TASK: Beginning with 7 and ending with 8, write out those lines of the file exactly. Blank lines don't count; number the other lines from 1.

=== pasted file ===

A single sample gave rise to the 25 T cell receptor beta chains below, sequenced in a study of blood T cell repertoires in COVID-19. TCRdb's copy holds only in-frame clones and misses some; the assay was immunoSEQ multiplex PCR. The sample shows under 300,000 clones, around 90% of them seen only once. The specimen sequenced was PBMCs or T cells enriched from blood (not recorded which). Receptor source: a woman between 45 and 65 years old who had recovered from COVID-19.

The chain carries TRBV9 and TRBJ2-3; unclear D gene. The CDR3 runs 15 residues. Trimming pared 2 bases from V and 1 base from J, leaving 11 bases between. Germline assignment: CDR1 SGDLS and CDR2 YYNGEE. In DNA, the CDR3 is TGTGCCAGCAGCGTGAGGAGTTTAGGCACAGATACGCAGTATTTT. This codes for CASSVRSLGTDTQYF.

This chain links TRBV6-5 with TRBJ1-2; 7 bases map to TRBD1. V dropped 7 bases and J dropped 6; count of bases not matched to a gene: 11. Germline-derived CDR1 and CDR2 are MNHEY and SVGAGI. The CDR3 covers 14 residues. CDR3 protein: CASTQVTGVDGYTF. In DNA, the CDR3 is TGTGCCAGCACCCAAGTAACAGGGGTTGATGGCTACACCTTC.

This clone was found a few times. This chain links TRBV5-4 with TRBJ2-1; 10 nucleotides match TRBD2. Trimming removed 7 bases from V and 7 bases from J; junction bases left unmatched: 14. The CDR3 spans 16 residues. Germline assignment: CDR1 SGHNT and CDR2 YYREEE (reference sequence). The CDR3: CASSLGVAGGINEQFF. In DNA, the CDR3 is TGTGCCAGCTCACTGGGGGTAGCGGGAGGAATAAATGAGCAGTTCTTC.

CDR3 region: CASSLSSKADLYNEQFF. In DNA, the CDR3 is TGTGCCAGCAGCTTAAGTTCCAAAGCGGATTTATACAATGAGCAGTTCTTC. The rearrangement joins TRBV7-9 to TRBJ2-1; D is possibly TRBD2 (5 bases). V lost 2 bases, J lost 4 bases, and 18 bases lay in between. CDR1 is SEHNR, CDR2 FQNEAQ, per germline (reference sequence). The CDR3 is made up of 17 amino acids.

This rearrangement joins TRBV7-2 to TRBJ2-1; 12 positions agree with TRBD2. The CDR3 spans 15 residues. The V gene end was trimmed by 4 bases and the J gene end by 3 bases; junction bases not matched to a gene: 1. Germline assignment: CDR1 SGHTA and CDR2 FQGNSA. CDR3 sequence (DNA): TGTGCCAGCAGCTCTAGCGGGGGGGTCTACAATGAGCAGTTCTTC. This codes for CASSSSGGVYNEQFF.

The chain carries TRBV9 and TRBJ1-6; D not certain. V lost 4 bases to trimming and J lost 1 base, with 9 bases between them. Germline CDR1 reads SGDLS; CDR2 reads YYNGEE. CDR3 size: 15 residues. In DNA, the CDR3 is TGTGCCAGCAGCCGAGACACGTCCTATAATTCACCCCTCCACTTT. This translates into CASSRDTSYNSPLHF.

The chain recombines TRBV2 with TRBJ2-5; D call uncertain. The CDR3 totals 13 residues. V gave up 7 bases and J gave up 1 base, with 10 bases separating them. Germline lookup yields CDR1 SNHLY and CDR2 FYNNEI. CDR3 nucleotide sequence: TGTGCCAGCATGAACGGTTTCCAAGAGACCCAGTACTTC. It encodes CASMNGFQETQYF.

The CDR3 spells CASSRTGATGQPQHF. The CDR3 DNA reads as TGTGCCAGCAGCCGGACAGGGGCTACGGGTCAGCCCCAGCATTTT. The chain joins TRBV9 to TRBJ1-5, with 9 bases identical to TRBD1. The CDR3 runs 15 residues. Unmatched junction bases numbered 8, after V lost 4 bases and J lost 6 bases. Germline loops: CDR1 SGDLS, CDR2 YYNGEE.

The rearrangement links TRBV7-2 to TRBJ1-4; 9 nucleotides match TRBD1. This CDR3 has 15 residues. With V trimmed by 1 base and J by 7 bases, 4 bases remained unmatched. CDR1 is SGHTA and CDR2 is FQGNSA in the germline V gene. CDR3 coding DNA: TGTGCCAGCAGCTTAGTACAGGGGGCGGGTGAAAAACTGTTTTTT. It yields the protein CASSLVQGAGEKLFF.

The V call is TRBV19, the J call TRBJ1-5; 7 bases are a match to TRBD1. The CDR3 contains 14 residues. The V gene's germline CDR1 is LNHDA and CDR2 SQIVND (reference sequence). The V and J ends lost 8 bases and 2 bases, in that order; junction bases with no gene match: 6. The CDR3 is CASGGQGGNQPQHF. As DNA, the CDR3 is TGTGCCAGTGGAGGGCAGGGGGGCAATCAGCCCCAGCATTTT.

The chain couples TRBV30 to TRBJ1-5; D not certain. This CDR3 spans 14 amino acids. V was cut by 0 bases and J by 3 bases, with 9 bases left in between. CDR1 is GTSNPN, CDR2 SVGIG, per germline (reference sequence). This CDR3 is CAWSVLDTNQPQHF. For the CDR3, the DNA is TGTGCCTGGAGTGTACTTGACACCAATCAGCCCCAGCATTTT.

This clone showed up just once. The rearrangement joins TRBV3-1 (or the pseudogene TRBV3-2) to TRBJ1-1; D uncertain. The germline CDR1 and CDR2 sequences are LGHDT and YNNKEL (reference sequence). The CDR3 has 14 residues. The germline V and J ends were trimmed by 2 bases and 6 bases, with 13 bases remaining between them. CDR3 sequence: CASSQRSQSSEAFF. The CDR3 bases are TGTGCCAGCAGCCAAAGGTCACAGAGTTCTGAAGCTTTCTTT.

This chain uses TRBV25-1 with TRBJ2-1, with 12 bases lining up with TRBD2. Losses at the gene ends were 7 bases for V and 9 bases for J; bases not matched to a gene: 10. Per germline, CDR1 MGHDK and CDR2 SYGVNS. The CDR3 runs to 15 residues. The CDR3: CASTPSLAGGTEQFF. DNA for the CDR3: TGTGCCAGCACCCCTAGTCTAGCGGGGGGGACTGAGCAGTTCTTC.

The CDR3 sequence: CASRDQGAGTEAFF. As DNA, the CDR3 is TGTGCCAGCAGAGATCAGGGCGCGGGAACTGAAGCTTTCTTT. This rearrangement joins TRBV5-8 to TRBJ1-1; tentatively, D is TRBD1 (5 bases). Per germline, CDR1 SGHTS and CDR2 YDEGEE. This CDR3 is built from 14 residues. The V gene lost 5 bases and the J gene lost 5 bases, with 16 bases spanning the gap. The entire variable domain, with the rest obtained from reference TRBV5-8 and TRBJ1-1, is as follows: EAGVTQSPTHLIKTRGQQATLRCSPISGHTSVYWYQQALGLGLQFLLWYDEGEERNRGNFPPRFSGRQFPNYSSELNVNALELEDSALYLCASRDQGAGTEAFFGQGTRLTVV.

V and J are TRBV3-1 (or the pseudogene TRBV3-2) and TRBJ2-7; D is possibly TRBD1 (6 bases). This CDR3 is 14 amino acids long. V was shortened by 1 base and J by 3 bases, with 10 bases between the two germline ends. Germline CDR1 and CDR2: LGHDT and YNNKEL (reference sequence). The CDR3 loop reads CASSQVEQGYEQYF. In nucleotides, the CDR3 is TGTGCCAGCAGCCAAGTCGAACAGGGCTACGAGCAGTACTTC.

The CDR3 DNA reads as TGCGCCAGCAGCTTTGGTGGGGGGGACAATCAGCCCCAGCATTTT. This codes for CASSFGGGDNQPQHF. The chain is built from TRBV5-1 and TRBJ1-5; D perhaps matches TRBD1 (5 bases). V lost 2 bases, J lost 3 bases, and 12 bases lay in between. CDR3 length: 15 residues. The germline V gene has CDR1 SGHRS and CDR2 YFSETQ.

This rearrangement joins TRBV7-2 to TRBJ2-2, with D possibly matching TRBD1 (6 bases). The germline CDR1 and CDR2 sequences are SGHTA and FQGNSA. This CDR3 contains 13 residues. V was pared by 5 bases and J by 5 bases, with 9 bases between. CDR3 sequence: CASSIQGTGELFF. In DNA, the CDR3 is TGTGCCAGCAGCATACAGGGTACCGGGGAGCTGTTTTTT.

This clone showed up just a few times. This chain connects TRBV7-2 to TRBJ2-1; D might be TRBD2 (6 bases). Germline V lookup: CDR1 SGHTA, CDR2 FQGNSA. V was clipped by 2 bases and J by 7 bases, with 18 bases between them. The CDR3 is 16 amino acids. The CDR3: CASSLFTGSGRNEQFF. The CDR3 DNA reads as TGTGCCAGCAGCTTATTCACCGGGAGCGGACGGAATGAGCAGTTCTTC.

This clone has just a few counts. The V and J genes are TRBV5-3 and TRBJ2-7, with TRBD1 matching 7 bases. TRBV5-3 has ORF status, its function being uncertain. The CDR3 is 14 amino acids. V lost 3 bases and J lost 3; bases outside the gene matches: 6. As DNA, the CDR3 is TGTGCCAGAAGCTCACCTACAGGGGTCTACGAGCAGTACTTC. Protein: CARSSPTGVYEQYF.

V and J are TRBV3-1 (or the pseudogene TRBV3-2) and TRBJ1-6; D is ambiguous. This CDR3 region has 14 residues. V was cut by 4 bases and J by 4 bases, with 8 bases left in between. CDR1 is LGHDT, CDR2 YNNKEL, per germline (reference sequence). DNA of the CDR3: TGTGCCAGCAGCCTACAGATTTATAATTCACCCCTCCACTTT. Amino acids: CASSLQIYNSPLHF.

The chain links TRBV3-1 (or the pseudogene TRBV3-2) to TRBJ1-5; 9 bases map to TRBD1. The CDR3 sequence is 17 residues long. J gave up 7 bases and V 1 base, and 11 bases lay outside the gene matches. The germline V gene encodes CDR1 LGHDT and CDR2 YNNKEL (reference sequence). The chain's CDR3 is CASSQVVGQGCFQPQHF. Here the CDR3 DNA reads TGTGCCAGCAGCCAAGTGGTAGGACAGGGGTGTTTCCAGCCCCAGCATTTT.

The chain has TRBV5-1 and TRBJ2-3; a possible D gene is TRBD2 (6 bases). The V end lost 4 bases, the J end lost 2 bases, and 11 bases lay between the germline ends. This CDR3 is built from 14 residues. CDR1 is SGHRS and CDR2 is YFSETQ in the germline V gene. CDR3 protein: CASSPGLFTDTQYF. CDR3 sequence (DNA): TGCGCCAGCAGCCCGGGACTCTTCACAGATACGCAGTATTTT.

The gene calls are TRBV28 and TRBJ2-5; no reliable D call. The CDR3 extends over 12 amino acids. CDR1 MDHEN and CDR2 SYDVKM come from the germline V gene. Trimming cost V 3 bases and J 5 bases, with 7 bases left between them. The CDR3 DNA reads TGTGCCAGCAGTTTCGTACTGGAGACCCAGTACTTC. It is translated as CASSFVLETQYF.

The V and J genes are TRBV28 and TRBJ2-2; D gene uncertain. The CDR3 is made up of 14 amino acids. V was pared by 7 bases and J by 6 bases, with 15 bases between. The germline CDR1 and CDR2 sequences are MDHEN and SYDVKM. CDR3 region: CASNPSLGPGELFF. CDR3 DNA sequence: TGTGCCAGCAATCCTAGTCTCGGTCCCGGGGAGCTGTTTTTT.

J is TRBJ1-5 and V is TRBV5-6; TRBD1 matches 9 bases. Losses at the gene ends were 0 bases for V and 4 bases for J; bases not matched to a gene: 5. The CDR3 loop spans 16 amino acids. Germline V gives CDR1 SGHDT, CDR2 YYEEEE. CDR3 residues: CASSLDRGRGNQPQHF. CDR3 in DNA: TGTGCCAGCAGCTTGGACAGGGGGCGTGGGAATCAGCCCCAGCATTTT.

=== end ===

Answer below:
The chain carries TRBV9 and TRBJ1-6; D not certain. V lost 4 bases to trimming and J lost 1 base, with 9 bases between them. Germline CDR1 reads SGDLS; CDR2 reads YYNGEE. CDR3 size: 15 residues. In DNA, the CDR3 is TGTGCCAGCAGCCGAGACACGTCCTATAATTCACCCCTCCACTTT. This translates into CASSRDTSYNSPLHF.

The chain recombines TRBV2 with TRBJ2-5; D call uncertain. The CDR3 totals 13 residues. V gave up 7 bases and J gave up 1 base, with 10 bases separating them. Germline lookup yields CDR1 SNHLY and CDR2 FYNNEI. CDR3 nucleotide sequence: TGTGCCAGCATGAACGGTTTCCAAGAGACCCAGTACTTC. It encodes CASMNGFQETQYF.